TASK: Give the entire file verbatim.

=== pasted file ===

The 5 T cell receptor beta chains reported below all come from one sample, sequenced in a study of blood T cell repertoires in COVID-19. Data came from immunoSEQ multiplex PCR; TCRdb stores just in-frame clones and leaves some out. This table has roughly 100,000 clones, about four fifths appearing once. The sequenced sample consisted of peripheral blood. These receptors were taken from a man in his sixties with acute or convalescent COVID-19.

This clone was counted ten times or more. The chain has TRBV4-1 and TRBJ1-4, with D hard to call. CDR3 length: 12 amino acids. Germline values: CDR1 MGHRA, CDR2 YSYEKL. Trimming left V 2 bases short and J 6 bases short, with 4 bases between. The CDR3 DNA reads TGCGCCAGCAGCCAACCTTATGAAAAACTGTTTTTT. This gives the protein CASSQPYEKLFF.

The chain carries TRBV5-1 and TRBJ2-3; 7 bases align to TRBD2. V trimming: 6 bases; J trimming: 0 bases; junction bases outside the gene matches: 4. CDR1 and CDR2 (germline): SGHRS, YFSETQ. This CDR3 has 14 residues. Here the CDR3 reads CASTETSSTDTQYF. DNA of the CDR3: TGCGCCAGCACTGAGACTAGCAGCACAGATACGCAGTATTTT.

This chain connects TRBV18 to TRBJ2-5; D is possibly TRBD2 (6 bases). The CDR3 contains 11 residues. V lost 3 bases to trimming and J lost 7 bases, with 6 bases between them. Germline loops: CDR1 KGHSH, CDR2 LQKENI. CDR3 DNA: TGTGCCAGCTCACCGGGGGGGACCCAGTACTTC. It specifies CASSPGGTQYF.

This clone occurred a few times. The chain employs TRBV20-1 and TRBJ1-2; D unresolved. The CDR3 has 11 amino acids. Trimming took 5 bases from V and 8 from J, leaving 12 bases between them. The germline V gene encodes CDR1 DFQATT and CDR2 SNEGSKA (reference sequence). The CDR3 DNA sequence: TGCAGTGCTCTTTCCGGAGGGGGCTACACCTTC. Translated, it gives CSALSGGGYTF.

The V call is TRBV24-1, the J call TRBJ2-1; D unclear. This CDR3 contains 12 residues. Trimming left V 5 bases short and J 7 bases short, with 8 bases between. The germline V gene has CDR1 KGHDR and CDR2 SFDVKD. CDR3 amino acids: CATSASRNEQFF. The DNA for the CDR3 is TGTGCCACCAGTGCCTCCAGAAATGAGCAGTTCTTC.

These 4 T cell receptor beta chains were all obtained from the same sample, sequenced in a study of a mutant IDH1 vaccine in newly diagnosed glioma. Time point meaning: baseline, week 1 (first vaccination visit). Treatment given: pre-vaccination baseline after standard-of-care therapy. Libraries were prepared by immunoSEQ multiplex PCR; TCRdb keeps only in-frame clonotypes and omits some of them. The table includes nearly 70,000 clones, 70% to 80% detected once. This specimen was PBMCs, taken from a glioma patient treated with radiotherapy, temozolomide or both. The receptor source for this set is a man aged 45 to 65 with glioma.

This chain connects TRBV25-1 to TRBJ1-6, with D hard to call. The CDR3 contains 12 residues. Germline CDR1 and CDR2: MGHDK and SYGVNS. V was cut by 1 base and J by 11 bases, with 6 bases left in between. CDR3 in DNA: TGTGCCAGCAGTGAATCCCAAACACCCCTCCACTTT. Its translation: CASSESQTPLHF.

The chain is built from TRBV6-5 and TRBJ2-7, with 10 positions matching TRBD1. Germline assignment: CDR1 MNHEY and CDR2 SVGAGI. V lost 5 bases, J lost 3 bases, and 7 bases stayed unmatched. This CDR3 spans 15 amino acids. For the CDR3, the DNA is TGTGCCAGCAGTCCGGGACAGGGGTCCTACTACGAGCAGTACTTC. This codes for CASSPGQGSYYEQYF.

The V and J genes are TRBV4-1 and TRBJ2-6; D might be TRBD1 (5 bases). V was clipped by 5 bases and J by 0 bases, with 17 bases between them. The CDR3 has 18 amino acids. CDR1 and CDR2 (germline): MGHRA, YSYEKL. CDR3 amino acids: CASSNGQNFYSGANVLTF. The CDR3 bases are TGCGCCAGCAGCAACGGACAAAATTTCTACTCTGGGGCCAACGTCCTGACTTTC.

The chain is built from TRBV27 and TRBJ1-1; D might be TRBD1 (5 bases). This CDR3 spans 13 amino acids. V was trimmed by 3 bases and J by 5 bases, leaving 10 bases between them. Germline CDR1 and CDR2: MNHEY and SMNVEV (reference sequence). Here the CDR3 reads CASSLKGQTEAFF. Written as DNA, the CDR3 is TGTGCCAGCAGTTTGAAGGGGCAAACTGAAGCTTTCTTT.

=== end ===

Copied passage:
The 5 T cell receptor beta chains reported below all come from one sample, sequenced in a study of blood T cell repertoires in COVID-19. Data came from immunoSEQ multiplex PCR; TCRdb stores just in-frame clones and leaves some out. This table has roughly 100,000 clones, about four fifths appearing once. The sequenced sample consisted of peripheral blood. These receptors were taken from a man in his sixties with acute or convalescent COVID-19.

This clone was counted ten times or more. The chain has TRBV4-1 and TRBJ1-4, with D hard to call. CDR3 length: 12 amino acids. Germline values: CDR1 MGHRA, CDR2 YSYEKL. Trimming left V 2 bases short and J 6 bases short, with 4 bases between. The CDR3 DNA reads TGCGCCAGCAGCCAACCTTATGAAAAACTGTTTTTT. This gives the protein CASSQPYEKLFF.

The chain carries TRBV5-1 and TRBJ2-3; 7 bases align to TRBD2. V trimming: 6 bases; J trimming: 0 bases; junction bases outside the gene matches: 4. CDR1 and CDR2 (germline): SGHRS, YFSETQ. This CDR3 has 14 residues. Here the CDR3 reads CASTETSSTDTQYF. DNA of the CDR3: TGCGCCAGCACTGAGACTAGCAGCACAGATACGCAGTATTTT.

This chain connects TRBV18 to TRBJ2-5; D is possibly TRBD2 (6 bases). The CDR3 contains 11 residues. V lost 3 bases to trimming and J lost 7 bases, with 6 bases between them. Germline loops: CDR1 KGHSH, CDR2 LQKENI. CDR3 DNA: TGTGCCAGCTCACCGGGGGGGACCCAGTACTTC. It specifies CASSPGGTQYF.

This clone occurred a few times. The chain employs TRBV20-1 and TRBJ1-2; D unresolved. The CDR3 has 11 amino acids. Trimming took 5 bases from V and 8 from J, leaving 12 bases between them. The germline V gene encodes CDR1 DFQATT and CDR2 SNEGSKA (reference sequence). The CDR3 DNA sequence: TGCAGTGCTCTTTCCGGAGGGGGCTACACCTTC. Translated, it gives CSALSGGGYTF.

The V call is TRBV24-1, the J call TRBJ2-1; D unclear. This CDR3 contains 12 residues. Trimming left V 5 bases short and J 7 bases short, with 8 bases between. The germline V gene has CDR1 KGHDR and CDR2 SFDVKD. CDR3 amino acids: CATSASRNEQFF. The DNA for the CDR3 is TGTGCCACCAGTGCCTCCAGAAATGAGCAGTTCTTC.

These 4 T cell receptor beta chains were all obtained from the same sample, sequenced in a study of a mutant IDH1 vaccine in newly diagnosed glioma. Time point meaning: baseline, week 1 (first vaccination visit). Treatment given: pre-vaccination baseline after standard-of-care therapy. Libraries were prepared by immunoSEQ multiplex PCR; TCRdb keeps only in-frame clonotypes and omits some of them. The table includes nearly 70,000 clones, 70% to 80% detected once. This specimen was PBMCs, taken from a glioma patient treated with radiotherapy, temozolomide or both. The receptor source for this set is a man aged 45 to 65 with glioma.

This chain connects TRBV25-1 to TRBJ1-6, with D hard to call. The CDR3 contains 12 residues. Germline CDR1 and CDR2: MGHDK and SYGVNS. V was cut by 1 base and J by 11 bases, with 6 bases left in between. CDR3 in DNA: TGTGCCAGCAGTGAATCCCAAACACCCCTCCACTTT. Its translation: CASSESQTPLHF.

The chain is built from TRBV6-5 and TRBJ2-7, with 10 positions matching TRBD1. Germline assignment: CDR1 MNHEY and CDR2 SVGAGI. V lost 5 bases, J lost 3 bases, and 7 bases stayed unmatched. This CDR3 spans 15 amino acids. For the CDR3, the DNA is TGTGCCAGCAGTCCGGGACAGGGGTCCTACTACGAGCAGTACTTC. This codes for CASSPGQGSYYEQYF.

The V and J genes are TRBV4-1 and TRBJ2-6; D might be TRBD1 (5 bases). V was clipped by 5 bases and J by 0 bases, with 17 bases between them. The CDR3 has 18 amino acids. CDR1 and CDR2 (germline): MGHRA, YSYEKL. CDR3 amino acids: CASSNGQNFYSGANVLTF. The CDR3 bases are TGCGCCAGCAGCAACGGACAAAATTTCTACTCTGGGGCCAACGTCCTGACTTTC.

The chain is built from TRBV27 and TRBJ1-1; D might be TRBD1 (5 bases). This CDR3 spans 13 amino acids. V was trimmed by 3 bases and J by 5 bases, leaving 10 bases between them. Germline CDR1 and CDR2: MNHEY and SMNVEV (reference sequence). Here the CDR3 reads CASSLKGQTEAFF. Written as DNA, the CDR3 is TGTGCCAGCAGTTTGAAGGGGCAAACTGAAGCTTTCTTT.